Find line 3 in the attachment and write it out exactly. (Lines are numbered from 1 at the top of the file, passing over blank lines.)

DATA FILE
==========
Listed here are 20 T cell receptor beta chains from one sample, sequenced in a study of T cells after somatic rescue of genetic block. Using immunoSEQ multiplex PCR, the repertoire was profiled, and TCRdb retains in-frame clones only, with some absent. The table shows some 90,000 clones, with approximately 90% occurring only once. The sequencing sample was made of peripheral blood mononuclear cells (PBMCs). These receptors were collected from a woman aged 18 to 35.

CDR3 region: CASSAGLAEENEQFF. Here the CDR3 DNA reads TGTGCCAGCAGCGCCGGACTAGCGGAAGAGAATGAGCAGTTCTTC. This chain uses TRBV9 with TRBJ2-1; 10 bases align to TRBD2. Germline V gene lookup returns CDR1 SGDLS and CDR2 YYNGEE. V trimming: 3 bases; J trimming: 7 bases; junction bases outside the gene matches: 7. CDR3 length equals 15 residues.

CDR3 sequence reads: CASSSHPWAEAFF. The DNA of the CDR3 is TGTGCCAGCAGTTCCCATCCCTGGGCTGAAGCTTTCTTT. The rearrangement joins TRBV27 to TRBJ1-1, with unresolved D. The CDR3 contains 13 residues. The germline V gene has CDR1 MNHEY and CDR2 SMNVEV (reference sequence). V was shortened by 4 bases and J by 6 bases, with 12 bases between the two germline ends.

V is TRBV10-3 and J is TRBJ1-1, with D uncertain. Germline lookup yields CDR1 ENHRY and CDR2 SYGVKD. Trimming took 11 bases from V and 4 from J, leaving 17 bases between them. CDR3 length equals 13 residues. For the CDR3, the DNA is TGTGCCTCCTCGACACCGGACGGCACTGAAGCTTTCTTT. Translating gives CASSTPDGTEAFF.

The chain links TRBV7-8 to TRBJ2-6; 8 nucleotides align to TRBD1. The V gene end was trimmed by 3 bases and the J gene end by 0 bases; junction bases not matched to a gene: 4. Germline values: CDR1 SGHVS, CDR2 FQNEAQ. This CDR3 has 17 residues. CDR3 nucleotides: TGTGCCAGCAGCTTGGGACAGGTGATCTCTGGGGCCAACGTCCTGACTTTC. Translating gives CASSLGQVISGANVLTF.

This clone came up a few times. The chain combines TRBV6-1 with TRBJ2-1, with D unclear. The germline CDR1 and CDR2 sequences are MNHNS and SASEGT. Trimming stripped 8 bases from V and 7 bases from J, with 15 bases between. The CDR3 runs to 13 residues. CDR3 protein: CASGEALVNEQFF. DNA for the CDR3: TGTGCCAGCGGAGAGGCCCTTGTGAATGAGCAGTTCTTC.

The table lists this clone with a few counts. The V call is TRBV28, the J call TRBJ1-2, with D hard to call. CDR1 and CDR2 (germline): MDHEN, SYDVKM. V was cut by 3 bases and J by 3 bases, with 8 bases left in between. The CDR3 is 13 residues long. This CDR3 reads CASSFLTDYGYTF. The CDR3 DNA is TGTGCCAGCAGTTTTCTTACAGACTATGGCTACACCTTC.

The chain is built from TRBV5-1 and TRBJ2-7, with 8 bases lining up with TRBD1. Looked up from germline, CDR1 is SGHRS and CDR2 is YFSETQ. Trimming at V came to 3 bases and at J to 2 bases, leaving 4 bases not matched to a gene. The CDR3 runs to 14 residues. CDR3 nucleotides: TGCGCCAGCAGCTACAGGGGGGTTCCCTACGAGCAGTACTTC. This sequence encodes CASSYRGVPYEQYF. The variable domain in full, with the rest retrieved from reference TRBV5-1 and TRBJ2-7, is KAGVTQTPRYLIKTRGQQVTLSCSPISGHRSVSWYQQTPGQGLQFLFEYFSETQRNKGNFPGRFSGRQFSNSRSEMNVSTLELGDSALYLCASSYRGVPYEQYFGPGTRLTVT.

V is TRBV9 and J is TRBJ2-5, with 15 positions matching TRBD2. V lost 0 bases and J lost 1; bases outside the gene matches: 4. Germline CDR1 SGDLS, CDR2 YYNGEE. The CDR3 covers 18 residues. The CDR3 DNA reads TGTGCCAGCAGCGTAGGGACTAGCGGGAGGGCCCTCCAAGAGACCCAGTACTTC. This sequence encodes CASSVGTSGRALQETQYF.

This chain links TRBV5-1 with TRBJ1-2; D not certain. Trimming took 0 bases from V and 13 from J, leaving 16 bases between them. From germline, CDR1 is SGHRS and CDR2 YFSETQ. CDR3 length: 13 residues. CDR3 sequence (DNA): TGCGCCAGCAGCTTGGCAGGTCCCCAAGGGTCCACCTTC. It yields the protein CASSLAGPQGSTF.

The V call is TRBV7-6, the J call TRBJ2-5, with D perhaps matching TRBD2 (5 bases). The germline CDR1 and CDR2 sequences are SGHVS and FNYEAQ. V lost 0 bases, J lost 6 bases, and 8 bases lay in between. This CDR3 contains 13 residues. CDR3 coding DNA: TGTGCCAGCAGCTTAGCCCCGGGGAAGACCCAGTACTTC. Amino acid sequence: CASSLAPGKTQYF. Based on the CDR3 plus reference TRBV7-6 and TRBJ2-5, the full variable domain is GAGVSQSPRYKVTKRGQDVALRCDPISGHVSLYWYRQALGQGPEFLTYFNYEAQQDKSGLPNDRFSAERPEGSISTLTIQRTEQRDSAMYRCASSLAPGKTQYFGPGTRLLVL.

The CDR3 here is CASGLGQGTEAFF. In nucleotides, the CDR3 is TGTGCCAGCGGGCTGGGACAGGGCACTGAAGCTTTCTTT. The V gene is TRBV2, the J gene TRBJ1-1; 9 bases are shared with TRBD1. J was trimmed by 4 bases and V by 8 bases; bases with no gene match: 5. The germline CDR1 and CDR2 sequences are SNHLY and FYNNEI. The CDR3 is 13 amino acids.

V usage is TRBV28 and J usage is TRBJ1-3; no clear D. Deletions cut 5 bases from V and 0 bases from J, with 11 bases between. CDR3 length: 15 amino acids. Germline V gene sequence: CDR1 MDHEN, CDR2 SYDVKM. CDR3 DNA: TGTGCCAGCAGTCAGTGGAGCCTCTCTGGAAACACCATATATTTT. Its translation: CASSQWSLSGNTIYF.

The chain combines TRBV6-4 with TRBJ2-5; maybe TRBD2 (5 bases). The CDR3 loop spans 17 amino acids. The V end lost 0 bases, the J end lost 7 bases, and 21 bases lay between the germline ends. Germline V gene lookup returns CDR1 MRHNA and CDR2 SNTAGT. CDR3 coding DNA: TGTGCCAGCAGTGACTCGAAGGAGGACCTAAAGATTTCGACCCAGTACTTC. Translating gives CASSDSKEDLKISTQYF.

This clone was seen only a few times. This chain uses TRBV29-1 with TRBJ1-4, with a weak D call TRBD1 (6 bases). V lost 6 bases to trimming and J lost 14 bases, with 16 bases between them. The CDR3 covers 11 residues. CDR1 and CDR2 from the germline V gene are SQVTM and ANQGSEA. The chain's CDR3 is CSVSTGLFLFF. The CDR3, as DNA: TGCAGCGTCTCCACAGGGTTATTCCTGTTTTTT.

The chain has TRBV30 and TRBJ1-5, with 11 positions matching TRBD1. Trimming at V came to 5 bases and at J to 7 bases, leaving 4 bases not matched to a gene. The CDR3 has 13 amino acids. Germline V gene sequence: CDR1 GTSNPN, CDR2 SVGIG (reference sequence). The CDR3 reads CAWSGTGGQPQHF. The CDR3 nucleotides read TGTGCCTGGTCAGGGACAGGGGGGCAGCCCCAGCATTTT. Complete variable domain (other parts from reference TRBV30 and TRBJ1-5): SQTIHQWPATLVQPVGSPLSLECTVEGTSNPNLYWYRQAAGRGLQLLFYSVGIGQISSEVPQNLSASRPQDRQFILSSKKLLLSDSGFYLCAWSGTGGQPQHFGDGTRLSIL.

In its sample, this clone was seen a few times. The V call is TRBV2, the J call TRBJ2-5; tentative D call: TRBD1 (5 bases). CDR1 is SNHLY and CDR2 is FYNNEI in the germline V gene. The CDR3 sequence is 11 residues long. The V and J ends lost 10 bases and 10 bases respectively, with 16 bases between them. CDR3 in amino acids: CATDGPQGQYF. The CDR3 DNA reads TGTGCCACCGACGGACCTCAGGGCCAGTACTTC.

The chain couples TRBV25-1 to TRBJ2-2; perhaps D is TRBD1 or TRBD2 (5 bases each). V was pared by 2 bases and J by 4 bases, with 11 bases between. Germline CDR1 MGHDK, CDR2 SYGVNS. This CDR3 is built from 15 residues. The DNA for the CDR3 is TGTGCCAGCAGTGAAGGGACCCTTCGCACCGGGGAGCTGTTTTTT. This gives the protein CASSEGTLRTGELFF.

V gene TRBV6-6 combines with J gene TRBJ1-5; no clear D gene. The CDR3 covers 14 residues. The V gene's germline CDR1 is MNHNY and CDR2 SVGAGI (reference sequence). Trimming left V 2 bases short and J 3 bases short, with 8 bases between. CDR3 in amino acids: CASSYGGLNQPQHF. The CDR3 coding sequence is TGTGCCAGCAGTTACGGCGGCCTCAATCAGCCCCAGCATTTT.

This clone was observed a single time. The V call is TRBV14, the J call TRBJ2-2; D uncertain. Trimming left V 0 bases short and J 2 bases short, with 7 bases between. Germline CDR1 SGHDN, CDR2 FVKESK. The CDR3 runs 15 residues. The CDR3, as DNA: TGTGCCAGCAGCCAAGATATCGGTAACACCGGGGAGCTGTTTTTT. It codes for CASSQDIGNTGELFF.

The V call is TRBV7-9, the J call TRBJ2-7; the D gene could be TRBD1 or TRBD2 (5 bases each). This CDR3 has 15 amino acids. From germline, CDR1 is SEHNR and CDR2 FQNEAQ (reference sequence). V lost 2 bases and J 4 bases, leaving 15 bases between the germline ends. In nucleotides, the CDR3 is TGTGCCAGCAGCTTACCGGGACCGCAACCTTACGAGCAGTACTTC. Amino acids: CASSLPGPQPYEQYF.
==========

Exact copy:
CDR3 sequence reads: CASSSHPWAEAFF. The DNA of the CDR3 is TGTGCCAGCAGTTCCCATCCCTGGGCTGAAGCTTTCTTT. The rearrangement joins TRBV27 to TRBJ1-1, with unresolved D. The CDR3 contains 13 residues. The germline V gene has CDR1 MNHEY and CDR2 SMNVEV (reference sequence). V was shortened by 4 bases and J by 6 bases, with 12 bases between the two germline ends.